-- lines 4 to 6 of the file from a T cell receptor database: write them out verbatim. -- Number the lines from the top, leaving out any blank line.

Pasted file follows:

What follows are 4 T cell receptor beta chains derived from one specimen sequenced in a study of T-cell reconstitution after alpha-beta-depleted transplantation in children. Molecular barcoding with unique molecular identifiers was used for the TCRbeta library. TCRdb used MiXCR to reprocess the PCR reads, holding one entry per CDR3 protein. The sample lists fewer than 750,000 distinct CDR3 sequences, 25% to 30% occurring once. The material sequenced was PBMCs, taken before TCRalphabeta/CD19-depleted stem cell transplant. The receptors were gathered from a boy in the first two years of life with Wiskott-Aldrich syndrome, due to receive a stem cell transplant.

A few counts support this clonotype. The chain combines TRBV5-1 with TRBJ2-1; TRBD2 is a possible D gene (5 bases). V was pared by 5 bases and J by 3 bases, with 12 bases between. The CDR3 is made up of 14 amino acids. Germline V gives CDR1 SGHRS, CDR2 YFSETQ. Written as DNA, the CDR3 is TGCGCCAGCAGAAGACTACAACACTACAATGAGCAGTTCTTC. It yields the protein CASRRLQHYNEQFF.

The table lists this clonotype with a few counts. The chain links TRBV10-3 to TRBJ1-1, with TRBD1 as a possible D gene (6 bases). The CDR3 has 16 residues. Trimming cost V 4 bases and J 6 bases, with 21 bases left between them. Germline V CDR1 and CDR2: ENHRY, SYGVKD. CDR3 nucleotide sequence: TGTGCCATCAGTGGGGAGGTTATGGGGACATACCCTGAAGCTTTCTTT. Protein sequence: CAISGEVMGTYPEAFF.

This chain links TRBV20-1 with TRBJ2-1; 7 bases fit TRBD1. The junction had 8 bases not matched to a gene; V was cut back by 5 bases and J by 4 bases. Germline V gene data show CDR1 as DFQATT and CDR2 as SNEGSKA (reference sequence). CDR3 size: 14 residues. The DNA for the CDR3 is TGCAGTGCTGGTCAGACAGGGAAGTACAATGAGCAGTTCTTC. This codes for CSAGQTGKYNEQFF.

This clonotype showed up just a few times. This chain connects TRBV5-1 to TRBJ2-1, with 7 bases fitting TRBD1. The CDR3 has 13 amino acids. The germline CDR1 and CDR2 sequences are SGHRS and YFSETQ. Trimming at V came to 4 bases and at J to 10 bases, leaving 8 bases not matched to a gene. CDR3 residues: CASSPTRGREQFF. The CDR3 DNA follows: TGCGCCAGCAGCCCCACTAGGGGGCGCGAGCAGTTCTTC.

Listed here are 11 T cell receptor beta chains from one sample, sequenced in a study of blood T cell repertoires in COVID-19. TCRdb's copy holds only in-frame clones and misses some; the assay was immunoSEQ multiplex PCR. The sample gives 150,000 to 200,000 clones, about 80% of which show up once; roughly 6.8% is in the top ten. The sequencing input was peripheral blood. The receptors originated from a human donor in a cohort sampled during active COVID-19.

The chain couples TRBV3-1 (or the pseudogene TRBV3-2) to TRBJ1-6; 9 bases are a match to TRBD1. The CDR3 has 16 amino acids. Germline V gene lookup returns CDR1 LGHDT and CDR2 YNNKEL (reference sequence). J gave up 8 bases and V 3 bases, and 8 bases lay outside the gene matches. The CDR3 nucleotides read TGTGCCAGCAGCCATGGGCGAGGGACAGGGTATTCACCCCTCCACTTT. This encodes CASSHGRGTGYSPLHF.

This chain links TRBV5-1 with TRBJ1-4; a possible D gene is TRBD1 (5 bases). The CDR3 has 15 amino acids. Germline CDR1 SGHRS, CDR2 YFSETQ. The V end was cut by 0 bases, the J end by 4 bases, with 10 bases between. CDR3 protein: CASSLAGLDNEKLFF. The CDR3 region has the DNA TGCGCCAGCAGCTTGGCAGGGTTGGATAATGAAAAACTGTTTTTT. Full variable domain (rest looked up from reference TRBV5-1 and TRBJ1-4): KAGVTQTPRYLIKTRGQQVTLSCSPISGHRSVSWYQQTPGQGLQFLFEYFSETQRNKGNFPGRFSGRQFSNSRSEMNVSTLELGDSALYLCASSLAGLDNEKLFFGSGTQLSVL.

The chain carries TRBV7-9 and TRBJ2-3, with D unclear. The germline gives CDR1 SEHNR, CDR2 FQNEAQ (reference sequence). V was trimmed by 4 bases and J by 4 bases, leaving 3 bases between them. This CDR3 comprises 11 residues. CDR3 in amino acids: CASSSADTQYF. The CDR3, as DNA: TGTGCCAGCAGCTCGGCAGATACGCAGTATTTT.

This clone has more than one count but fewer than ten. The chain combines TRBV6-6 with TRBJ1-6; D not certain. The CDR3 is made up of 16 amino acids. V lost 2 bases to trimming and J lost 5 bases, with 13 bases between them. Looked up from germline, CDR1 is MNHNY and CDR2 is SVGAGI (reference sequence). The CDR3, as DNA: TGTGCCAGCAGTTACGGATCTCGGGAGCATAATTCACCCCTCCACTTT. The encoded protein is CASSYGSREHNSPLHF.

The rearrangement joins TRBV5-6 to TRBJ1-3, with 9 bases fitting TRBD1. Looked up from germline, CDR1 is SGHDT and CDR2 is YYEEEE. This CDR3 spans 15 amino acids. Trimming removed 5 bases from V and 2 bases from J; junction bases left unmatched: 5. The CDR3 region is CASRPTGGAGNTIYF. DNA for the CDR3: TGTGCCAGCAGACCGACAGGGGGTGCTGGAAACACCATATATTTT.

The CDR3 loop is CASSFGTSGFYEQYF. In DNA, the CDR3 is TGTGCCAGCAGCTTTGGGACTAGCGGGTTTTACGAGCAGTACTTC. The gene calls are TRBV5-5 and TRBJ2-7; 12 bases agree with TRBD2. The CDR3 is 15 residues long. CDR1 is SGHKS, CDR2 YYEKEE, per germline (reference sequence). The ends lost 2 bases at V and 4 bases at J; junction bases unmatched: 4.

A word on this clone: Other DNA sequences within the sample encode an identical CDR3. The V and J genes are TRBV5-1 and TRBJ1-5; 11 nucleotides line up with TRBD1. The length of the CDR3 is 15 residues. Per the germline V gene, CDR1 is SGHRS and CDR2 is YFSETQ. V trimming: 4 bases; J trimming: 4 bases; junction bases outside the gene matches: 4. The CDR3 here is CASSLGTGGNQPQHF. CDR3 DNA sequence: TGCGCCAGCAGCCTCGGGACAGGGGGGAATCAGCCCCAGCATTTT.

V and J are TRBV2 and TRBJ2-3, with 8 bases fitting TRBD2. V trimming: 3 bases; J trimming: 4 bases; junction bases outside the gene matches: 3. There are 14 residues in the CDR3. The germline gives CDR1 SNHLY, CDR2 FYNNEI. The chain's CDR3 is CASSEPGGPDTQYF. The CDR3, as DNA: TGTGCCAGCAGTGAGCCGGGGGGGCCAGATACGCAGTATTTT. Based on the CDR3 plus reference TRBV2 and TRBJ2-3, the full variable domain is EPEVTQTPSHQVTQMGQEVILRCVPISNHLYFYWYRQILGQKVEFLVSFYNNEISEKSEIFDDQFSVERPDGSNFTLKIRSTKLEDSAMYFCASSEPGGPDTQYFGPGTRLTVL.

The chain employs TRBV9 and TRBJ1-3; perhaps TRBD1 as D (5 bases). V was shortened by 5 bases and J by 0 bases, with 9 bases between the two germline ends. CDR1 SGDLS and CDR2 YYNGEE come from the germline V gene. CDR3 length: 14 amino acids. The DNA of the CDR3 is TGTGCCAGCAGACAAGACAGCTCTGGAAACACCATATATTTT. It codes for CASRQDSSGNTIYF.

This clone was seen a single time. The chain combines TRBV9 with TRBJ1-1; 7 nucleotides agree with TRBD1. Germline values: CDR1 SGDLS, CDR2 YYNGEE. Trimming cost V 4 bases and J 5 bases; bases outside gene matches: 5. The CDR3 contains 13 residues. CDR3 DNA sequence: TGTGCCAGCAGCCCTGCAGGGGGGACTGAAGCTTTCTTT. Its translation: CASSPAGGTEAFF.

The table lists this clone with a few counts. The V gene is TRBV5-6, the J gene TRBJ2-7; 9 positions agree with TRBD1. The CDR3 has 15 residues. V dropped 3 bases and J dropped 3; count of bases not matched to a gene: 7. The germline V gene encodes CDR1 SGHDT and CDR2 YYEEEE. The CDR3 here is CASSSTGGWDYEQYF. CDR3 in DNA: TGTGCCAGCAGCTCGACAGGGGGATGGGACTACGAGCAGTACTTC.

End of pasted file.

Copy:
This chain links TRBV20-1 with TRBJ2-1; 7 bases fit TRBD1. The junction had 8 bases not matched to a gene; V was cut back by 5 bases and J by 4 bases. Germline V gene data show CDR1 as DFQATT and CDR2 as SNEGSKA (reference sequence). CDR3 size: 14 residues. The DNA for the CDR3 is TGCAGTGCTGGTCAGACAGGGAAGTACAATGAGCAGTTCTTC. This codes for CSAGQTGKYNEQFF.

This clonotype showed up just a few times. This chain connects TRBV5-1 to TRBJ2-1, with 7 bases fitting TRBD1. The CDR3 has 13 amino acids. The germline CDR1 and CDR2 sequences are SGHRS and YFSETQ. Trimming at V came to 4 bases and at J to 10 bases, leaving 8 bases not matched to a gene. CDR3 residues: CASSPTRGREQFF. The CDR3 DNA follows: TGCGCCAGCAGCCCCACTAGGGGGCGCGAGCAGTTCTTC.

Listed here are 11 T cell receptor beta chains from one sample, sequenced in a study of blood T cell repertoires in COVID-19. TCRdb's copy holds only in-frame clones and misses some; the assay was immunoSEQ multiplex PCR. The sample gives 150,000 to 200,000 clones, about 80% of which show up once; roughly 6.8% is in the top ten. The sequencing input was peripheral blood. The receptors originated from a human donor in a cohort sampled during active COVID-19.